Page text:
“Yet another witness, the Minister of Tourism in President Nasheed’s government, Maryam Zulfa, said that it was Riyaz who had a gun. This was because according to her there was a bulge in the pant pocket of Riyaz,” the report stated.
“The Commission is forced to conclude that this is evidence which although it may be the presently-held view of those people, is so inconsistent with the totality of the material that it cannot be relied upon.”
“All the credible evidence showed that neither [retired Colonel] Nazim, nor anyone else, delivered the threat alleged by President Nasheed.”
The report noted that coercion “as a result of unlawful activities by other people was a constant theme from many witnesses.”
“Because illegal or unlawful acts or omissions were going on in the community, it seemed to be the view of a number of witnesses that this had the effect of coercing the President to resign. The Commission does not comment on the allegations of such activities because they are not within our mandate but there is clear and unequivocal evidence before us that there are serious allegations of wrongdoing by the military, the police and private citizens. For the Maldives to move forward, these matters must be addressed.
“However, the Commission is unable to see how it can be contended that such wrongdoings perpetrated upon others can be said to have any coercive effect upon the President.”
“Indeed, until the time of his resignation, President Nasheed possessed of many powers under the Constitution that he could have utilized including the lawful use of force. He chose not to.
“That decision may be classified as praiseworthy, but he cannot now contend that because he made those choices, that he was ‘forced’ into resigning because of what others were doing around him,” the report stated.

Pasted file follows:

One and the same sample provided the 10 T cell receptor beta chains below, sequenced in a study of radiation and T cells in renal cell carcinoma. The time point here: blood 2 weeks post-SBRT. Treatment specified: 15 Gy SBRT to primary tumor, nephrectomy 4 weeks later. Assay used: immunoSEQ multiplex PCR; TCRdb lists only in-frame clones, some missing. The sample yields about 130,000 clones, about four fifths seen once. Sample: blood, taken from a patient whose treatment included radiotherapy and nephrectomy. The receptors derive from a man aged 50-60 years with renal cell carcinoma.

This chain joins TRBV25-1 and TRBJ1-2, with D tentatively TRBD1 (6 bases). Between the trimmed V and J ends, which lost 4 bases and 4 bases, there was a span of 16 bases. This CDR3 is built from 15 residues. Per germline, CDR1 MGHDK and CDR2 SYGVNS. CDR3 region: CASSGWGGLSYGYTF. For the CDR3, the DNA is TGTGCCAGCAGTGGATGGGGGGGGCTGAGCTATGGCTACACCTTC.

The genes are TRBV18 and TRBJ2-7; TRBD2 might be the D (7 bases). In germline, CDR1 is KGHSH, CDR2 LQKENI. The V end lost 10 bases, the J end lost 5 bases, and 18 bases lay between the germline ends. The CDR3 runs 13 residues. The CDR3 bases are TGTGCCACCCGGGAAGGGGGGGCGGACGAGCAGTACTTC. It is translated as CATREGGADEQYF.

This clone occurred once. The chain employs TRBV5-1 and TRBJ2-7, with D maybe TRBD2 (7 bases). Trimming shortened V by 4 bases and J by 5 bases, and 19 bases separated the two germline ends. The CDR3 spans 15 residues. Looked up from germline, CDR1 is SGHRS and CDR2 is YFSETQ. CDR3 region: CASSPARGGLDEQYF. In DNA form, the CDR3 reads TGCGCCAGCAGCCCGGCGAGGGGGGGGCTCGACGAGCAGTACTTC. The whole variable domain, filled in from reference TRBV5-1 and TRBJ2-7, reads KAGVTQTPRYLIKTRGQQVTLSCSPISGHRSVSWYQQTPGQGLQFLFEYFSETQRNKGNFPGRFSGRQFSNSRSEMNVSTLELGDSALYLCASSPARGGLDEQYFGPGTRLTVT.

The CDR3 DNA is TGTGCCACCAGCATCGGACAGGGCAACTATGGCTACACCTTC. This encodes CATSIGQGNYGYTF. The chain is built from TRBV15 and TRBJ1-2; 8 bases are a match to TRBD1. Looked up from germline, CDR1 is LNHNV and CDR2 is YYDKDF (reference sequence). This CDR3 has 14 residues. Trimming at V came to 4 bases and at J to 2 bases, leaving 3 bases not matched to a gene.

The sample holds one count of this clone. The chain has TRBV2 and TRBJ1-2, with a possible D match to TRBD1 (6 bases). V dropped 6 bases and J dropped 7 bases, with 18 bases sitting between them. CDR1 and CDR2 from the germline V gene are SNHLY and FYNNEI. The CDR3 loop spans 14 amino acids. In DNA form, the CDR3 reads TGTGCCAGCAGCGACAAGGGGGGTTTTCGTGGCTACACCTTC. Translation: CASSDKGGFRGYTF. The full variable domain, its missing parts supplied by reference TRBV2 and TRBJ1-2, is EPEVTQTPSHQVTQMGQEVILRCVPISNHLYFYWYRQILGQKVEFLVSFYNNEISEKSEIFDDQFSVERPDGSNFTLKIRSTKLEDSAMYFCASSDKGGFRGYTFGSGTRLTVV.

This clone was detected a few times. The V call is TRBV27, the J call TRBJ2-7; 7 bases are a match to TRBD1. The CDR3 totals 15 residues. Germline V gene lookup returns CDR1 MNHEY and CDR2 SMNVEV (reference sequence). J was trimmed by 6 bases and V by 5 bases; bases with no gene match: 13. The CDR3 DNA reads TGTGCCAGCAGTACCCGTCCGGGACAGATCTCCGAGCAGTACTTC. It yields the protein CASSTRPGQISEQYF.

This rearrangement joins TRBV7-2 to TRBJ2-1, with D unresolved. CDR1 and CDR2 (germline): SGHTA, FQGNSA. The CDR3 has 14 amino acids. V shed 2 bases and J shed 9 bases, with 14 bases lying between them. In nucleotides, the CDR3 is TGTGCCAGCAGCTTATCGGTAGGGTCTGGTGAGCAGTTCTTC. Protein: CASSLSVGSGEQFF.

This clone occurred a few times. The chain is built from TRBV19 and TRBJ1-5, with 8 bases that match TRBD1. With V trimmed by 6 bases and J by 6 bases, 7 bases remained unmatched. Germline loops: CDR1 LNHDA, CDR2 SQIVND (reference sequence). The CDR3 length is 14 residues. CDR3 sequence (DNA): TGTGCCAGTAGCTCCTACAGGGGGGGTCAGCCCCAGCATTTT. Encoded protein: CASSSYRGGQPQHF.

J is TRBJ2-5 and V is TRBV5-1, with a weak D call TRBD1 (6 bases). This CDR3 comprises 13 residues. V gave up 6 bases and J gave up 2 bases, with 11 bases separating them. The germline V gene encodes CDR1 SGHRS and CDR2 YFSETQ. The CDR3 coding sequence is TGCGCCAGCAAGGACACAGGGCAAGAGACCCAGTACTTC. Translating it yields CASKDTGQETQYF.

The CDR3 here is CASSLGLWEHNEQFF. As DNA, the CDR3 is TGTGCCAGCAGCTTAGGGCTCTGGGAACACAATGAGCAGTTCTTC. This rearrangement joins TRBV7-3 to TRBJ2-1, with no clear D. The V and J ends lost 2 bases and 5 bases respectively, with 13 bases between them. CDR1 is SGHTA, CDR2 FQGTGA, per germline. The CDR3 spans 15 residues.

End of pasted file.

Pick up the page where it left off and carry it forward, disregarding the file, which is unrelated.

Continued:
Definition of a coup
The report also reviewed several definitions of the term “coup d’état”.
The World Book definition, “a sudden take-over of a country’s government by a group of conspirators. Usually, the conspirators are public officials who infiltrate and then use their country’s armed forces, police, and communications to seize power”, was rejected in favour of “whenever the legal order of a community is nullified and replaced by a new order in an illegitimate way, that is in a way not prescribed by the first order itself.”
The report also defined the word “mutiny” as “under the law of the Maldives an internal matter within the military. Its aim is not to remove the President from office or to overthrow the government.”
As for the police, “The Maldives Police Act 2008 does not contain the offence of mutiny by police. So the offence of mutiny is confined to the military. Any illegal subordination by a policeman would be an internal matter subject to disciplinary proceedings.”
Nasheed provided the commission with a “with a list of some 67 names, whose bank accounts and telephone logs he requested be scrutinised. These allegations were unsupported by any evidence,” the report stated.
“All sorts of allegations were made against Retired Colonel Nazim on how he purportedly stalked President Nasheed, controlled his movements and dictated what he should say. Nazim, it was said, even wanted the pen used by President Nasheed to write his resignation. There was ample credible evidence rebutting these false allegations.
“Such allegations are very easy to make and some naively suggested that if the Commission trolled through scores of bank accounts, telephone records, SMS logs and intelligence reports, all would be revealed.
“The Commission lacks the ability to do so comprehensively, although when it made specific requests in individual cases, information was provided and revealed nothing of consequence.
“Aslam, while appearing before the Commission, read about an SMS attributed to Mr Saleem, the Permanent Secretary of the Ministry of Environment. The SMS spoke of a distribution of MVR 2.4 million (US$155,640) to the ‘mutinying’ policemen. The Commission summoned Mr Saleem. He debunked the message effortlessly, claiming that he did not recall sending such a message.”
“After hearing him, the Commission would not invade and investigate the privacy and personal affairs of all and sundry as desired by President Nasheed and his aides in the absence of minimally credible supporting evidence,” the report said.
“A coup d’état required positive action against President Nasheed. Non-action and inaction cannot constitute a coup d’état. Moreover, the Constitution does not call for loyalty of anyone to the President. It calls for the loyalty to the Constitution.
“In sum, the Commission concludes that there was no illegal coercion or intimidation nor any coup d’état. The Commission has received no evidence supporting or to substantiate these allegations. This disposes the main mandate of the Commission.”